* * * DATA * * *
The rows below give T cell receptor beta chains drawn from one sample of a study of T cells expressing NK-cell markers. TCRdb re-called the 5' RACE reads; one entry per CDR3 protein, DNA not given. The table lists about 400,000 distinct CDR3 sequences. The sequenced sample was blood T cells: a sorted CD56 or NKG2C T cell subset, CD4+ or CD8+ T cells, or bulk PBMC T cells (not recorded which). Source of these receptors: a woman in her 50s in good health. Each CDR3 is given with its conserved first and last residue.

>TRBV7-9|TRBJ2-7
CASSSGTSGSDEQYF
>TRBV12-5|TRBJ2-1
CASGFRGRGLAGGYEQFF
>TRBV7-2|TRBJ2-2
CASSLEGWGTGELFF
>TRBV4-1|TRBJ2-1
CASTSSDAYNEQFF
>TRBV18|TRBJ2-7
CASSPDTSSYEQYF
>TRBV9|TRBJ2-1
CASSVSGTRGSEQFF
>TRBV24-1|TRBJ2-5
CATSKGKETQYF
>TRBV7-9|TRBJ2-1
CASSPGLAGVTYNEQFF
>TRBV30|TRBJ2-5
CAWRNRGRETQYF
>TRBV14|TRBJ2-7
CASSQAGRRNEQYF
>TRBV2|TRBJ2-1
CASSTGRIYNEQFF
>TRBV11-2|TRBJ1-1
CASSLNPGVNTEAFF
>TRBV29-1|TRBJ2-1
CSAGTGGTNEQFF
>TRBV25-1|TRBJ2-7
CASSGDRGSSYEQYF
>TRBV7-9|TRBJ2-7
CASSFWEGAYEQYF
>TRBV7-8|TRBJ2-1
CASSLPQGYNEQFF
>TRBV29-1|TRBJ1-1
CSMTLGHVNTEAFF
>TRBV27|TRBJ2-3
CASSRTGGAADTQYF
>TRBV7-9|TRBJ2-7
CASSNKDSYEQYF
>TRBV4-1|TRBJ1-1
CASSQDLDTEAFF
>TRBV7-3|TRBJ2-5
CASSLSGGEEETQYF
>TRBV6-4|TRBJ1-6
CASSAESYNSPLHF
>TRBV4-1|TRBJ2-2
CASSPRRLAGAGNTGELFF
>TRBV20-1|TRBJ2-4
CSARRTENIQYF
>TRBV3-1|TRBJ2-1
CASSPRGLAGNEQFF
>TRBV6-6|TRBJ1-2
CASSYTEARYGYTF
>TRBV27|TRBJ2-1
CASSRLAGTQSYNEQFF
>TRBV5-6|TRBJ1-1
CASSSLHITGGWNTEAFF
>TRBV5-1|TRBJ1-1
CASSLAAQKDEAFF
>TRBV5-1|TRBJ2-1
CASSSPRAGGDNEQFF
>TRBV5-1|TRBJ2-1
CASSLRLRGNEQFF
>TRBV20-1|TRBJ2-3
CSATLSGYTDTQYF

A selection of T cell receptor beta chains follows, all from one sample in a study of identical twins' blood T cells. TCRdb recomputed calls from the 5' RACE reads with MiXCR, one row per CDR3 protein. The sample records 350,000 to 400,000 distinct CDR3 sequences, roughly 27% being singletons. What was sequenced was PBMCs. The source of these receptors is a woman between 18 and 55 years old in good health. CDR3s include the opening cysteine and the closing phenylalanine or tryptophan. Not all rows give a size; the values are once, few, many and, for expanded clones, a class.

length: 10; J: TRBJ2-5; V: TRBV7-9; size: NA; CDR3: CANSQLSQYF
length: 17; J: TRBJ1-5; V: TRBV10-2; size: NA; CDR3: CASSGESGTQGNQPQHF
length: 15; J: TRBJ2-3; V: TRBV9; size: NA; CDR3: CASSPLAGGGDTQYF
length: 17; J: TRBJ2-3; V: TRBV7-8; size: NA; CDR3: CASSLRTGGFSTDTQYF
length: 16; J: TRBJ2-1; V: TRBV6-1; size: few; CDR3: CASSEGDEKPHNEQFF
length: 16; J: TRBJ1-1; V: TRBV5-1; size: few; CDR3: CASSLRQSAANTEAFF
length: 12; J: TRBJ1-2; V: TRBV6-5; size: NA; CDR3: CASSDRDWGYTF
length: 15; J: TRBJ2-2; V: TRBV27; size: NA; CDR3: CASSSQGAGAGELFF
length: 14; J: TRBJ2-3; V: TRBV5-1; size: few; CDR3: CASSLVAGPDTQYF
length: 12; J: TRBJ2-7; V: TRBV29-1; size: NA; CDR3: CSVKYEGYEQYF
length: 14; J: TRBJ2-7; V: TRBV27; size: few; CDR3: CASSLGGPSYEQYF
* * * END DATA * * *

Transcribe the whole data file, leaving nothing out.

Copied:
The rows below give T cell receptor beta chains drawn from one sample of a study of T cells expressing NK-cell markers. TCRdb re-called the 5' RACE reads; one entry per CDR3 protein, DNA not given. The table lists about 400,000 distinct CDR3 sequences. The sequenced sample was blood T cells: a sorted CD56 or NKG2C T cell subset, CD4+ or CD8+ T cells, or bulk PBMC T cells (not recorded which). Source of these receptors: a woman in her 50s in good health. Each CDR3 is given with its conserved first and last residue.

>TRBV7-9|TRBJ2-7
CASSSGTSGSDEQYF
>TRBV12-5|TRBJ2-1
CASGFRGRGLAGGYEQFF
>TRBV7-2|TRBJ2-2
CASSLEGWGTGELFF
>TRBV4-1|TRBJ2-1
CASTSSDAYNEQFF
>TRBV18|TRBJ2-7
CASSPDTSSYEQYF
>TRBV9|TRBJ2-1
CASSVSGTRGSEQFF
>TRBV24-1|TRBJ2-5
CATSKGKETQYF
>TRBV7-9|TRBJ2-1
CASSPGLAGVTYNEQFF
>TRBV30|TRBJ2-5
CAWRNRGRETQYF
>TRBV14|TRBJ2-7
CASSQAGRRNEQYF
>TRBV2|TRBJ2-1
CASSTGRIYNEQFF
>TRBV11-2|TRBJ1-1
CASSLNPGVNTEAFF
>TRBV29-1|TRBJ2-1
CSAGTGGTNEQFF
>TRBV25-1|TRBJ2-7
CASSGDRGSSYEQYF
>TRBV7-9|TRBJ2-7
CASSFWEGAYEQYF
>TRBV7-8|TRBJ2-1
CASSLPQGYNEQFF
>TRBV29-1|TRBJ1-1
CSMTLGHVNTEAFF
>TRBV27|TRBJ2-3
CASSRTGGAADTQYF
>TRBV7-9|TRBJ2-7
CASSNKDSYEQYF
>TRBV4-1|TRBJ1-1
CASSQDLDTEAFF
>TRBV7-3|TRBJ2-5
CASSLSGGEEETQYF
>TRBV6-4|TRBJ1-6
CASSAESYNSPLHF
>TRBV4-1|TRBJ2-2
CASSPRRLAGAGNTGELFF
>TRBV20-1|TRBJ2-4
CSARRTENIQYF
>TRBV3-1|TRBJ2-1
CASSPRGLAGNEQFF
>TRBV6-6|TRBJ1-2
CASSYTEARYGYTF
>TRBV27|TRBJ2-1
CASSRLAGTQSYNEQFF
>TRBV5-6|TRBJ1-1
CASSSLHITGGWNTEAFF
>TRBV5-1|TRBJ1-1
CASSLAAQKDEAFF
>TRBV5-1|TRBJ2-1
CASSSPRAGGDNEQFF
>TRBV5-1|TRBJ2-1
CASSLRLRGNEQFF
>TRBV20-1|TRBJ2-3
CSATLSGYTDTQYF

A selection of T cell receptor beta chains follows, all from one sample in a study of identical twins' blood T cells. TCRdb recomputed calls from the 5' RACE reads with MiXCR, one row per CDR3 protein. The sample records 350,000 to 400,000 distinct CDR3 sequences, roughly 27% being singletons. What was sequenced was PBMCs. The source of these receptors is a woman between 18 and 55 years old in good health. CDR3s include the opening cysteine and the closing phenylalanine or tryptophan. Not all rows give a size; the values are once, few, many and, for expanded clones, a class.

length: 10; J: TRBJ2-5; V: TRBV7-9; size: NA; CDR3: CANSQLSQYF
length: 17; J: TRBJ1-5; V: TRBV10-2; size: NA; CDR3: CASSGESGTQGNQPQHF
length: 15; J: TRBJ2-3; V: TRBV9; size: NA; CDR3: CASSPLAGGGDTQYF
length: 17; J: TRBJ2-3; V: TRBV7-8; size: NA; CDR3: CASSLRTGGFSTDTQYF
length: 16; J: TRBJ2-1; V: TRBV6-1; size: few; CDR3: CASSEGDEKPHNEQFF
length: 16; J: TRBJ1-1; V: TRBV5-1; size: few; CDR3: CASSLRQSAANTEAFF
length: 12; J: TRBJ1-2; V: TRBV6-5; size: NA; CDR3: CASSDRDWGYTF
length: 15; J: TRBJ2-2; V: TRBV27; size: NA; CDR3: CASSSQGAGAGELFF
length: 14; J: TRBJ2-3; V: TRBV5-1; size: few; CDR3: CASSLVAGPDTQYF
length: 12; J: TRBJ2-7; V: TRBV29-1; size: NA; CDR3: CSVKYEGYEQYF
length: 14; J: TRBJ2-7; V: TRBV27; size: few; CDR3: CASSLGGPSYEQYF